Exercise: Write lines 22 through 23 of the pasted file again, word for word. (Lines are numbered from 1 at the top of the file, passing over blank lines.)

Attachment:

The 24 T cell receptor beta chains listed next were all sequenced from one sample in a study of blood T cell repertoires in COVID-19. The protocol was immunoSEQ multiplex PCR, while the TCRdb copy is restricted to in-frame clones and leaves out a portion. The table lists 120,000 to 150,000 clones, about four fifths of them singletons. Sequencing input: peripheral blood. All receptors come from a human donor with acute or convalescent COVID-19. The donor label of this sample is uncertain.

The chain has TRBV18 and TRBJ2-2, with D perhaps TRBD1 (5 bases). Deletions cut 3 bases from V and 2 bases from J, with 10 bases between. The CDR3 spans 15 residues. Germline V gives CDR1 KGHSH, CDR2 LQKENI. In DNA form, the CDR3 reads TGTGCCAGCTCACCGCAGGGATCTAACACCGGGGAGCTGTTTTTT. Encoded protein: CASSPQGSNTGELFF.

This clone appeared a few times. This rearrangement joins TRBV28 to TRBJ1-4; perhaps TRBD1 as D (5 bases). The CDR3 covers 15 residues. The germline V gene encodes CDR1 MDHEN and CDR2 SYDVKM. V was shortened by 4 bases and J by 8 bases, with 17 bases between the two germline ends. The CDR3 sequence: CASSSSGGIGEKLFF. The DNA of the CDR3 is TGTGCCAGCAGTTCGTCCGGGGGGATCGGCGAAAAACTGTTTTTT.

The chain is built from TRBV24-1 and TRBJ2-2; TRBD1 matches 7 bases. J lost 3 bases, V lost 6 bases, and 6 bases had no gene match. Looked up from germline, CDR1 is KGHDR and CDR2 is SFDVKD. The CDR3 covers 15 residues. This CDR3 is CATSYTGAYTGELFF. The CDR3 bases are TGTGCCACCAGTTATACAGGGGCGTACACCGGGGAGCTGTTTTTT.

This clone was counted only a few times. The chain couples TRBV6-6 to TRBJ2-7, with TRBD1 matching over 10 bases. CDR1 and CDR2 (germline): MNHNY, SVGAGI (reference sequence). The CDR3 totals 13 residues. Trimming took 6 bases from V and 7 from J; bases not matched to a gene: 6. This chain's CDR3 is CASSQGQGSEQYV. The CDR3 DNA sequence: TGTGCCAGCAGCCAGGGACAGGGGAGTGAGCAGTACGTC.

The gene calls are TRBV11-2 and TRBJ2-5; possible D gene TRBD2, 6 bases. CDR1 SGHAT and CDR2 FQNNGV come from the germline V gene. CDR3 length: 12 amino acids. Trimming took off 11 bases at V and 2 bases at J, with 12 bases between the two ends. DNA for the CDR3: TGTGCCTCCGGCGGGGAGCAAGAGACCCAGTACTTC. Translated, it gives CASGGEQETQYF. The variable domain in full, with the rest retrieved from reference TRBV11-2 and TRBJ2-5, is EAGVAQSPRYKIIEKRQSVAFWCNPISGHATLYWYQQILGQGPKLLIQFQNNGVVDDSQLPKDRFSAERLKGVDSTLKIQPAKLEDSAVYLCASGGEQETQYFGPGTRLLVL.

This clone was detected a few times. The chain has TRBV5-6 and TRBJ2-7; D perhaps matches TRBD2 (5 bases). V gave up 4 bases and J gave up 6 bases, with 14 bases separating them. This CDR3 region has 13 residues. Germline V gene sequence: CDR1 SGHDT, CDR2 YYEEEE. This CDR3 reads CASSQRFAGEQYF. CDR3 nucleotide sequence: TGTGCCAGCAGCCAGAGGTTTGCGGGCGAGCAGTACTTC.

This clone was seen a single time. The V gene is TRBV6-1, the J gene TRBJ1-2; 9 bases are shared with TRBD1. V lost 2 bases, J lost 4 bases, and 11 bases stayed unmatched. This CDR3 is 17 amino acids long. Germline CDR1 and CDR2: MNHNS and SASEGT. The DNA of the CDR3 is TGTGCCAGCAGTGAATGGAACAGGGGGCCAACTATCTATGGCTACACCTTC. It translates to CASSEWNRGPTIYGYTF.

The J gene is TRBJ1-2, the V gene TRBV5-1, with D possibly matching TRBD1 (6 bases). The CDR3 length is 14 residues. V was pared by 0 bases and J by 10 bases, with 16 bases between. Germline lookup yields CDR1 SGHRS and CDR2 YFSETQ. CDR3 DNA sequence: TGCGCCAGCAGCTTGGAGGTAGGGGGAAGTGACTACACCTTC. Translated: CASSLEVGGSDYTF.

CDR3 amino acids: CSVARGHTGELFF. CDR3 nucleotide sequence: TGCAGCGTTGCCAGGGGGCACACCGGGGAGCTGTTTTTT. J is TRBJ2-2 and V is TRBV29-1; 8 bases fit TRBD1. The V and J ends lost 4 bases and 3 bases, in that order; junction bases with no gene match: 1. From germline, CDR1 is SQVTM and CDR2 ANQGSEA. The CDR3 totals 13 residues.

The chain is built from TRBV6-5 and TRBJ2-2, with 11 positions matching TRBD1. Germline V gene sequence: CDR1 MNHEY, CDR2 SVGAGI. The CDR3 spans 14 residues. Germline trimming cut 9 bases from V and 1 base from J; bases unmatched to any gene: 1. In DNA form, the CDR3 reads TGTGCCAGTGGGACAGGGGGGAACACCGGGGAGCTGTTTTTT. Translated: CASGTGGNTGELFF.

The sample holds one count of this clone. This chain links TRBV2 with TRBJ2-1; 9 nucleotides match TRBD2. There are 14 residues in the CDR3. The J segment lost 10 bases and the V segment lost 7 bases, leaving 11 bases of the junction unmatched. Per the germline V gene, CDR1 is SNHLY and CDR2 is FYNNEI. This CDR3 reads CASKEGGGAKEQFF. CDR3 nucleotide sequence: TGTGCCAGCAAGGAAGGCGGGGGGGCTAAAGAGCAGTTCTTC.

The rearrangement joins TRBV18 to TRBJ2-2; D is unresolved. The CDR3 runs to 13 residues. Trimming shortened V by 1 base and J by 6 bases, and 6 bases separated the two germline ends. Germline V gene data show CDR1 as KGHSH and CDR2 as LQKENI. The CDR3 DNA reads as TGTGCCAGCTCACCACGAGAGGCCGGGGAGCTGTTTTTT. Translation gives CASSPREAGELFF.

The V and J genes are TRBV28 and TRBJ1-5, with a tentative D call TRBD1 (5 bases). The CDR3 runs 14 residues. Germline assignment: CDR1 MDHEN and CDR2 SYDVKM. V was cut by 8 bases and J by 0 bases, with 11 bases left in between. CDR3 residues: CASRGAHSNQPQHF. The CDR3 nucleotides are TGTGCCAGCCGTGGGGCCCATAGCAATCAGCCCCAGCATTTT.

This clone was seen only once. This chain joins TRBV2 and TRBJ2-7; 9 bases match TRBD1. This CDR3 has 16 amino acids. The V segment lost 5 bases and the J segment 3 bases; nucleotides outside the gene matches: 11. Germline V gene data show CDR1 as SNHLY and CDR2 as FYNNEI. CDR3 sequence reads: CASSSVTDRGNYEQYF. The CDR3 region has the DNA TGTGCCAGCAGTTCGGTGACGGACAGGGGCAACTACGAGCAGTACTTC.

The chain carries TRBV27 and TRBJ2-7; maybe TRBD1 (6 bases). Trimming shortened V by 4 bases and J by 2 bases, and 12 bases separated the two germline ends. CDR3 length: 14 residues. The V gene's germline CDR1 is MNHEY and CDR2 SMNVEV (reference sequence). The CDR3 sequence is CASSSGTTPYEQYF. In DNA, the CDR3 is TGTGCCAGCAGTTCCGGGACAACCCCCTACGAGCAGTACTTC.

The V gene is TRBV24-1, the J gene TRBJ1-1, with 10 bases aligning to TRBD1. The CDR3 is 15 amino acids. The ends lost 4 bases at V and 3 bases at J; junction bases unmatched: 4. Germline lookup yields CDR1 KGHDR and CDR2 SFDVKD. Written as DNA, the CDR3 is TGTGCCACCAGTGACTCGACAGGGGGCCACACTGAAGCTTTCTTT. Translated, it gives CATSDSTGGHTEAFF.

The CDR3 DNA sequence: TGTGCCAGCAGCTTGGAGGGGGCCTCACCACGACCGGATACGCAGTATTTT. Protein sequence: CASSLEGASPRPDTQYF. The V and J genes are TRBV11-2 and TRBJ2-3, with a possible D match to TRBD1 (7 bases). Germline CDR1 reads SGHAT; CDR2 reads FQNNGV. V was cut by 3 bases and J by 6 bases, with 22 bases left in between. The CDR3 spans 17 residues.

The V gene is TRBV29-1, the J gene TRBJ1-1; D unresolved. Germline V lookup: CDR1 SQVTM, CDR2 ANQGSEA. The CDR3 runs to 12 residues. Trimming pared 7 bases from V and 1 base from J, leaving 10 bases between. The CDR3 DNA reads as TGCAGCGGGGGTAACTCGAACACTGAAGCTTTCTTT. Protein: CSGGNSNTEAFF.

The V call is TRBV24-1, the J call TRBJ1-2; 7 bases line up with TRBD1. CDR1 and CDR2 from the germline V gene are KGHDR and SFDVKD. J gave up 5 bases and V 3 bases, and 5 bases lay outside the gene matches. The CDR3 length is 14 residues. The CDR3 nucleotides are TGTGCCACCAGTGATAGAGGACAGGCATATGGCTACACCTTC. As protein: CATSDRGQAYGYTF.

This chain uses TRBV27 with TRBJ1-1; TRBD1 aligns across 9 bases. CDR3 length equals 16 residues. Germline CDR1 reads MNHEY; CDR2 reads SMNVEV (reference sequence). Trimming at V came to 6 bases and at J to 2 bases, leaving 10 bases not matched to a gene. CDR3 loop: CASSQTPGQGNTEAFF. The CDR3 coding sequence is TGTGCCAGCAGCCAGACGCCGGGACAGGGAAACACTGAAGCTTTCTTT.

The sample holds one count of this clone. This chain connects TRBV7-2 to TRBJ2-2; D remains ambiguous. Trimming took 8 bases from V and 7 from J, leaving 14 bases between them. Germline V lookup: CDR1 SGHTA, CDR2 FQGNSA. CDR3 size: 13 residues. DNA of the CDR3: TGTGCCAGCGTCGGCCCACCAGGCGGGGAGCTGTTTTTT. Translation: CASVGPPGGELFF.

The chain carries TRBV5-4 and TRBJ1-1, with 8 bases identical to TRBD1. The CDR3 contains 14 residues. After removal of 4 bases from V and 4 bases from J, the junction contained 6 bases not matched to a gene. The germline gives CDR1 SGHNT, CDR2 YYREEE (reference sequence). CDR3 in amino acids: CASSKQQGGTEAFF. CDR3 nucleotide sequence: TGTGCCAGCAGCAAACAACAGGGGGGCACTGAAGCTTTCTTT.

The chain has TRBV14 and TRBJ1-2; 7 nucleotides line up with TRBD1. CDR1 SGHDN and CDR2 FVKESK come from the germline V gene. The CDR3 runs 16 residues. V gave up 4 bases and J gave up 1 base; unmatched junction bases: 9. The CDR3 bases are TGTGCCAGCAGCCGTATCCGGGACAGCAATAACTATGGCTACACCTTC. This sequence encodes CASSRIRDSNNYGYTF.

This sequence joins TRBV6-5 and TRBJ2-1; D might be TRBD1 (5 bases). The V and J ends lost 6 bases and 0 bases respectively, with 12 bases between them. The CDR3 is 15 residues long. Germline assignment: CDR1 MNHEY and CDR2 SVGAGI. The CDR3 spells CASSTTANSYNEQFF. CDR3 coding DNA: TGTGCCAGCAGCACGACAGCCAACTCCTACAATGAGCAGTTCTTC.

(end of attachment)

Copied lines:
The sample holds one count of this clone. This chain connects TRBV7-2 to TRBJ2-2; D remains ambiguous. Trimming took 8 bases from V and 7 from J, leaving 14 bases between them. Germline V lookup: CDR1 SGHTA, CDR2 FQGNSA. CDR3 size: 13 residues. DNA of the CDR3: TGTGCCAGCGTCGGCCCACCAGGCGGGGAGCTGTTTTTT. Translation: CASVGPPGGELFF.

The chain carries TRBV5-4 and TRBJ1-1, with 8 bases identical to TRBD1. The CDR3 contains 14 residues. After removal of 4 bases from V and 4 bases from J, the junction contained 6 bases not matched to a gene. The germline gives CDR1 SGHNT, CDR2 YYREEE (reference sequence). CDR3 in amino acids: CASSKQQGGTEAFF. CDR3 nucleotide sequence: TGTGCCAGCAGCAAACAACAGGGGGGCACTGAAGCTTTCTTT.